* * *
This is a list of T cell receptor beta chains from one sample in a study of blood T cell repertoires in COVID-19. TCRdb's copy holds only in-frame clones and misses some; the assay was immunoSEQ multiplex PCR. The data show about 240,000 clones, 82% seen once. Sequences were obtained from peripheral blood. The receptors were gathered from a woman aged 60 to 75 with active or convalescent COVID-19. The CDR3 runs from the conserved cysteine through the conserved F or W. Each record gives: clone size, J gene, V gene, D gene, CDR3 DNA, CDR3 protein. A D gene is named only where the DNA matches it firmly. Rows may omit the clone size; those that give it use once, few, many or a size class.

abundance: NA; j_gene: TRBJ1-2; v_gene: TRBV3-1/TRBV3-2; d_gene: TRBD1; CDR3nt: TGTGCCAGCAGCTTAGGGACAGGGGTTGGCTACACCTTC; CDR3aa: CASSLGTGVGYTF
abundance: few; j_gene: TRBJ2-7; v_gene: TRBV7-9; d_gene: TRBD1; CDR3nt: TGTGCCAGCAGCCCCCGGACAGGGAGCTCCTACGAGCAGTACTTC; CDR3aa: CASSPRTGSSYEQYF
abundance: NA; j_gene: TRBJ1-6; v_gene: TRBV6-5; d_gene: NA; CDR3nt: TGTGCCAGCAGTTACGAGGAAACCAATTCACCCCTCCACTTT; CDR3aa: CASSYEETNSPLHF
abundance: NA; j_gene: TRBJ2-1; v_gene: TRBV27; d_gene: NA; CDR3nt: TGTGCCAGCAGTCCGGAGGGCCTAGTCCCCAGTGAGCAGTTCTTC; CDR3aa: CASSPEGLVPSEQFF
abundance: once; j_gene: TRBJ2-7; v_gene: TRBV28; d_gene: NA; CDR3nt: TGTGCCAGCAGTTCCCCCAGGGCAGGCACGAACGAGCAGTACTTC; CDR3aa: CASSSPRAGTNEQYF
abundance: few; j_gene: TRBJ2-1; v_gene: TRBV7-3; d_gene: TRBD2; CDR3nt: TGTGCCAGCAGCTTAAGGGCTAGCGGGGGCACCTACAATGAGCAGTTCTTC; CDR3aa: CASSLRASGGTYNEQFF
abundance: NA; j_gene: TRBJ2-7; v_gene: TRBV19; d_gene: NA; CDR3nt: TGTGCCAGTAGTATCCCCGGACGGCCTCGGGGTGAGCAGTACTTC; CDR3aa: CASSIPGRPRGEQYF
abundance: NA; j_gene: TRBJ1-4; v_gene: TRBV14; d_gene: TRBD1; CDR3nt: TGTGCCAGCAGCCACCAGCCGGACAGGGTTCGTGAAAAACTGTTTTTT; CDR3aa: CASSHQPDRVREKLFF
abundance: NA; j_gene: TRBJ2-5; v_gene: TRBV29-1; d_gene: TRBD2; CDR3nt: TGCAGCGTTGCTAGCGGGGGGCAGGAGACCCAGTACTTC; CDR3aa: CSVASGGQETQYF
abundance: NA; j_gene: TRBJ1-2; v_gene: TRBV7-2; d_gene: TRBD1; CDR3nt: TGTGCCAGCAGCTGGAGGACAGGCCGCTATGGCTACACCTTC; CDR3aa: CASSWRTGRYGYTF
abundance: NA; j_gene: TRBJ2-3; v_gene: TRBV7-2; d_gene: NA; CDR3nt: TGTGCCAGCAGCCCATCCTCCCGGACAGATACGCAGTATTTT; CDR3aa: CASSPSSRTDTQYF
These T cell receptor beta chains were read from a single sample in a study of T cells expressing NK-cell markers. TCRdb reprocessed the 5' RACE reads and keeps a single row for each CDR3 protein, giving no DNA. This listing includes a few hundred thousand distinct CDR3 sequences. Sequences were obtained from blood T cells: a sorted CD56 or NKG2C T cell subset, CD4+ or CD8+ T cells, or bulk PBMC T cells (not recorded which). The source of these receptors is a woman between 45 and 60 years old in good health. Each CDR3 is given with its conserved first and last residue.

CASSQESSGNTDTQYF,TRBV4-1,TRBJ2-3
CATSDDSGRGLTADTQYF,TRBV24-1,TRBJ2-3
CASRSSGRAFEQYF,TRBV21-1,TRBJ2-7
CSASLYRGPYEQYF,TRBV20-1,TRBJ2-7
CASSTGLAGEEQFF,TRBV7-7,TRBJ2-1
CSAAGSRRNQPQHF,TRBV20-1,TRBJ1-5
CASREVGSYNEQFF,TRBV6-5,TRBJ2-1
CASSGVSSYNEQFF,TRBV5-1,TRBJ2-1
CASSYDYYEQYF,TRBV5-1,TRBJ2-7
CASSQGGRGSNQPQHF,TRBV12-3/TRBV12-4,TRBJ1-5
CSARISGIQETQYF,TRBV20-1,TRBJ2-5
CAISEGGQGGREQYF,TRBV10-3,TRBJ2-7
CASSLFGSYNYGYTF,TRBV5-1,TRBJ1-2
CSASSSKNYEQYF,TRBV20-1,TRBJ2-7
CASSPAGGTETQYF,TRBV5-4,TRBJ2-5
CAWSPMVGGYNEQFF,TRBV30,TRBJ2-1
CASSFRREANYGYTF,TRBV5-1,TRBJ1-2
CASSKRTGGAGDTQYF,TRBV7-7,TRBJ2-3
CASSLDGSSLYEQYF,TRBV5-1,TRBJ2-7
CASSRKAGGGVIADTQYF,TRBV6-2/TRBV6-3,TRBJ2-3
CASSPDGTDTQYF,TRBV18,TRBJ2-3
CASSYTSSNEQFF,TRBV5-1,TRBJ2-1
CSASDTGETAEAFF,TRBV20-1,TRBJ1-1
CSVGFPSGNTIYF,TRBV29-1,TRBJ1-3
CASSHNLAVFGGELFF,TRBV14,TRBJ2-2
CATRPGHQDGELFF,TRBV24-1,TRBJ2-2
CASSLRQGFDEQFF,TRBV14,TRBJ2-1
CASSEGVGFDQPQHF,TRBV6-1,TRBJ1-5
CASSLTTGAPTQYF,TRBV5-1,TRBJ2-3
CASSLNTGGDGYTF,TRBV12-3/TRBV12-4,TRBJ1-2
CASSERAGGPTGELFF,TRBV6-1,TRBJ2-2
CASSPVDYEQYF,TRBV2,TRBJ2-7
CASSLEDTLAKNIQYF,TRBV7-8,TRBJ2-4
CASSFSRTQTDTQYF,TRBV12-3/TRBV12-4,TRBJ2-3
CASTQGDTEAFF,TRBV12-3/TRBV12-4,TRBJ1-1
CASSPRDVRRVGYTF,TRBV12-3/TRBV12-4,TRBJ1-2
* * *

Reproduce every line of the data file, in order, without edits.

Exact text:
This is a list of T cell receptor beta chains from one sample in a study of blood T cell repertoires in COVID-19. TCRdb's copy holds only in-frame clones and misses some; the assay was immunoSEQ multiplex PCR. The data show about 240,000 clones, 82% seen once. Sequences were obtained from peripheral blood. The receptors were gathered from a woman aged 60 to 75 with active or convalescent COVID-19. The CDR3 runs from the conserved cysteine through the conserved F or W. Each record gives: clone size, J gene, V gene, D gene, CDR3 DNA, CDR3 protein. A D gene is named only where the DNA matches it firmly. Rows may omit the clone size; those that give it use once, few, many or a size class.

abundance: NA; j_gene: TRBJ1-2; v_gene: TRBV3-1/TRBV3-2; d_gene: TRBD1; CDR3nt: TGTGCCAGCAGCTTAGGGACAGGGGTTGGCTACACCTTC; CDR3aa: CASSLGTGVGYTF
abundance: few; j_gene: TRBJ2-7; v_gene: TRBV7-9; d_gene: TRBD1; CDR3nt: TGTGCCAGCAGCCCCCGGACAGGGAGCTCCTACGAGCAGTACTTC; CDR3aa: CASSPRTGSSYEQYF
abundance: NA; j_gene: TRBJ1-6; v_gene: TRBV6-5; d_gene: NA; CDR3nt: TGTGCCAGCAGTTACGAGGAAACCAATTCACCCCTCCACTTT; CDR3aa: CASSYEETNSPLHF
abundance: NA; j_gene: TRBJ2-1; v_gene: TRBV27; d_gene: NA; CDR3nt: TGTGCCAGCAGTCCGGAGGGCCTAGTCCCCAGTGAGCAGTTCTTC; CDR3aa: CASSPEGLVPSEQFF
abundance: once; j_gene: TRBJ2-7; v_gene: TRBV28; d_gene: NA; CDR3nt: TGTGCCAGCAGTTCCCCCAGGGCAGGCACGAACGAGCAGTACTTC; CDR3aa: CASSSPRAGTNEQYF
abundance: few; j_gene: TRBJ2-1; v_gene: TRBV7-3; d_gene: TRBD2; CDR3nt: TGTGCCAGCAGCTTAAGGGCTAGCGGGGGCACCTACAATGAGCAGTTCTTC; CDR3aa: CASSLRASGGTYNEQFF
abundance: NA; j_gene: TRBJ2-7; v_gene: TRBV19; d_gene: NA; CDR3nt: TGTGCCAGTAGTATCCCCGGACGGCCTCGGGGTGAGCAGTACTTC; CDR3aa: CASSIPGRPRGEQYF
abundance: NA; j_gene: TRBJ1-4; v_gene: TRBV14; d_gene: TRBD1; CDR3nt: TGTGCCAGCAGCCACCAGCCGGACAGGGTTCGTGAAAAACTGTTTTTT; CDR3aa: CASSHQPDRVREKLFF
abundance: NA; j_gene: TRBJ2-5; v_gene: TRBV29-1; d_gene: TRBD2; CDR3nt: TGCAGCGTTGCTAGCGGGGGGCAGGAGACCCAGTACTTC; CDR3aa: CSVASGGQETQYF
abundance: NA; j_gene: TRBJ1-2; v_gene: TRBV7-2; d_gene: TRBD1; CDR3nt: TGTGCCAGCAGCTGGAGGACAGGCCGCTATGGCTACACCTTC; CDR3aa: CASSWRTGRYGYTF
abundance: NA; j_gene: TRBJ2-3; v_gene: TRBV7-2; d_gene: NA; CDR3nt: TGTGCCAGCAGCCCATCCTCCCGGACAGATACGCAGTATTTT; CDR3aa: CASSPSSRTDTQYF
These T cell receptor beta chains were read from a single sample in a study of T cells expressing NK-cell markers. TCRdb reprocessed the 5' RACE reads and keeps a single row for each CDR3 protein, giving no DNA. This listing includes a few hundred thousand distinct CDR3 sequences. Sequences were obtained from blood T cells: a sorted CD56 or NKG2C T cell subset, CD4+ or CD8+ T cells, or bulk PBMC T cells (not recorded which). The source of these receptors is a woman between 45 and 60 years old in good health. Each CDR3 is given with its conserved first and last residue.

CASSQESSGNTDTQYF,TRBV4-1,TRBJ2-3
CATSDDSGRGLTADTQYF,TRBV24-1,TRBJ2-3
CASRSSGRAFEQYF,TRBV21-1,TRBJ2-7
CSASLYRGPYEQYF,TRBV20-1,TRBJ2-7
CASSTGLAGEEQFF,TRBV7-7,TRBJ2-1
CSAAGSRRNQPQHF,TRBV20-1,TRBJ1-5
CASREVGSYNEQFF,TRBV6-5,TRBJ2-1
CASSGVSSYNEQFF,TRBV5-1,TRBJ2-1
CASSYDYYEQYF,TRBV5-1,TRBJ2-7
CASSQGGRGSNQPQHF,TRBV12-3/TRBV12-4,TRBJ1-5
CSARISGIQETQYF,TRBV20-1,TRBJ2-5
CAISEGGQGGREQYF,TRBV10-3,TRBJ2-7
CASSLFGSYNYGYTF,TRBV5-1,TRBJ1-2
CSASSSKNYEQYF,TRBV20-1,TRBJ2-7
CASSPAGGTETQYF,TRBV5-4,TRBJ2-5
CAWSPMVGGYNEQFF,TRBV30,TRBJ2-1
CASSFRREANYGYTF,TRBV5-1,TRBJ1-2
CASSKRTGGAGDTQYF,TRBV7-7,TRBJ2-3
CASSLDGSSLYEQYF,TRBV5-1,TRBJ2-7
CASSRKAGGGVIADTQYF,TRBV6-2/TRBV6-3,TRBJ2-3
CASSPDGTDTQYF,TRBV18,TRBJ2-3
CASSYTSSNEQFF,TRBV5-1,TRBJ2-1
CSASDTGETAEAFF,TRBV20-1,TRBJ1-1
CSVGFPSGNTIYF,TRBV29-1,TRBJ1-3
CASSHNLAVFGGELFF,TRBV14,TRBJ2-2
CATRPGHQDGELFF,TRBV24-1,TRBJ2-2
CASSLRQGFDEQFF,TRBV14,TRBJ2-1
CASSEGVGFDQPQHF,TRBV6-1,TRBJ1-5
CASSLTTGAPTQYF,TRBV5-1,TRBJ2-3
CASSLNTGGDGYTF,TRBV12-3/TRBV12-4,TRBJ1-2
CASSERAGGPTGELFF,TRBV6-1,TRBJ2-2
CASSPVDYEQYF,TRBV2,TRBJ2-7
CASSLEDTLAKNIQYF,TRBV7-8,TRBJ2-4
CASSFSRTQTDTQYF,TRBV12-3/TRBV12-4,TRBJ2-3
CASTQGDTEAFF,TRBV12-3/TRBV12-4,TRBJ1-1
CASSPRDVRRVGYTF,TRBV12-3/TRBV12-4,TRBJ1-2